The epic journey of a raggedy gang of humans, hobbits, wizards, dwarves and elves hoisted the fantasy genre to Oscar glory Sunday as "The Lord of the Rings: The Return of the King" won a record-tying 11 Oscars, sweeping every category in which it was nominated, including best picture.
The directing Oscar went to Peter Jackson, overlord of arguably the biggest undertaking in cinema history, the simultaneous filming of J.R.R. Tolkien's Middle-earth trilogy: "The Fellowship of the Ring," "The Two Towers" and "The Return of the King."
"I'm so honored and relieved that the academy and the members of the academy that have supported us have seen past the trolls and the wizards and the hobbits in recognizing fantasy this year," said Jackson, who just a few years ago was an obscure New Zealander known mainly for one admired art-house film ("Heavenly Creatures"), a run-of-the-mill Hollywood horror tale ("The Frighteners") and a scattering of cult splatter flicks ("Bad Taste," and "Meet the Feebles").
Other top Oscars played out predictably, with front-runners claiming all four acting trophies — the first for each.
Sean Penn took the best-actor prize as a vengeful father in "Mystic River," and Charlize Theron won for best actress as serial killer Aileen Wuornos in "Monster."
Oscars for supporting performances went to Tim Robbins as a man emotionally hamstrung by childhood trauma in "Mystic River" and Renee Zellweger as a hardy Confederate survivor in "Cold Mountain."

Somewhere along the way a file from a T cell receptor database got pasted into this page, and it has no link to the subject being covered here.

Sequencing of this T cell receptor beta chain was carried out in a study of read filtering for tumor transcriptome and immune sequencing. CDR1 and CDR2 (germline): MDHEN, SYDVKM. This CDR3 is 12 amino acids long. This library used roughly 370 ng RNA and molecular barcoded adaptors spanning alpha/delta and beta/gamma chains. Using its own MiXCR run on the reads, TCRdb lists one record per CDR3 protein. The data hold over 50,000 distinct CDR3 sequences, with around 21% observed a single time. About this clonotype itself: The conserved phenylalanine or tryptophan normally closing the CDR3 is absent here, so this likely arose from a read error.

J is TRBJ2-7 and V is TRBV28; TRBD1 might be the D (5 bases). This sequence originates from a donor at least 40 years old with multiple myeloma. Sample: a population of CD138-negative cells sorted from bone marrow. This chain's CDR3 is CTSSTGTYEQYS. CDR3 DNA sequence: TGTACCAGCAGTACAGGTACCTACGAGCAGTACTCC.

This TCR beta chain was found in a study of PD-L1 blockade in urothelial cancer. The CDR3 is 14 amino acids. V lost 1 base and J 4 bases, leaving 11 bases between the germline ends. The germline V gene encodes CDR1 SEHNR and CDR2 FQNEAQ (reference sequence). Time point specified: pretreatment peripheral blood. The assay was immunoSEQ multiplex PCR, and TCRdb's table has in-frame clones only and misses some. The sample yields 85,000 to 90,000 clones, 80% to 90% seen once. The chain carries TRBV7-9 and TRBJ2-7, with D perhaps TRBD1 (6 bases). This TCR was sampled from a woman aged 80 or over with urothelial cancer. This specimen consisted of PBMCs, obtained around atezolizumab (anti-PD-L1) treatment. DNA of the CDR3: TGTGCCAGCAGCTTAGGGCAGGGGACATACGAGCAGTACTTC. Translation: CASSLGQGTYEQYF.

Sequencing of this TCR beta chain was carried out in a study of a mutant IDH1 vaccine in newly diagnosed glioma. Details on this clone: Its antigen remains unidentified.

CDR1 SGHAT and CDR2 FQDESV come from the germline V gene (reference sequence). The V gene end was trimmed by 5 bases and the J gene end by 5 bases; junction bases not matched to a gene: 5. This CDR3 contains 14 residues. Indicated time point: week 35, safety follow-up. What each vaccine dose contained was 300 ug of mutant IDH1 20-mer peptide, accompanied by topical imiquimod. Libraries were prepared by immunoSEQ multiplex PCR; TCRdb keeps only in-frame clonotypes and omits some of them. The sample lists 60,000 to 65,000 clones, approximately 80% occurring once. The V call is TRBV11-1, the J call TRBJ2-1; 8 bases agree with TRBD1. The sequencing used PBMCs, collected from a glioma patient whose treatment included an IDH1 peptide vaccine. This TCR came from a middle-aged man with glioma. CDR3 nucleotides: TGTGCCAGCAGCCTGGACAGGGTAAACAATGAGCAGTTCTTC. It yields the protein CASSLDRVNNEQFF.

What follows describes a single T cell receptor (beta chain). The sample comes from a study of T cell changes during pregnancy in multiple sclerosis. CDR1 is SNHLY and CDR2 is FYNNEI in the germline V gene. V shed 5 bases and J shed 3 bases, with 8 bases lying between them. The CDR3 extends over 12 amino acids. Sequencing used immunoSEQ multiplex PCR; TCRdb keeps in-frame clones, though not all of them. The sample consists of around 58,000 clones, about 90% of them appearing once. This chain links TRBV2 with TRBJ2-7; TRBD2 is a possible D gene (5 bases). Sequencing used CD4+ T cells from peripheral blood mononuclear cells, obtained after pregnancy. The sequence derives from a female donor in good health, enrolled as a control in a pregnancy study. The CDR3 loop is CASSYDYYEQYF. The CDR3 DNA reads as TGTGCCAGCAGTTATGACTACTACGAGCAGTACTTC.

"Return of the King" matched the record 11 Oscar wins of "Titanic" and "Ben-Hur" and became only the third movie to sweep every category in which it was nominated, following "Gigi" and "The Last Emperor," which both went nine-for-nine.
Jackson also shared the adapted-screenplay Oscar with co-writers Fran Walsh and Philippa Boyens.
The 42-year-old writer-director thanked "our wonderful cast who just got their tongues around this rather awkward text and made it come to life with such devotion and passion and heart."
"Return of the King" also won for song, musical score, visual effects, editing, makeup, art direction, costume design and sound mixing.
Penn, who skipped the Oscars when previously nominated for "Dead Man Walking," "Sweet and Lowdown" and "I Am Sam," showed up and accepted graciously — although he made a crack about there being no weapons of mass destruction in Iraq.
Dismissive of awards in the past, Penn missed last month's Golden Globes but made a point to attend other Oscar and awards functions.
"If there's one thing that actors know, other than there weren't any WMDs, it's that there is no such thing as best in acting. And that's proven by these great actors that I was nominated with," said Penn, who received a standing ovation.
In "Monster," Theron was virtually unrecognizable, packing on 30 pounds and concealing her cover-girl beauty behind false teeth, splotchy makeup and dark contact lenses.
"I know everybody in New Zealand's been thanked, so I'm going to thank everybody in South Africa, my home country," said Theron, who had been generally regarded as a lightweight actress before "Monster." Her earlier credits include "The Cider House Rules," last summer's heist caper "The Italian Job" and such flops as "Reindeer Games" and "Sweet November."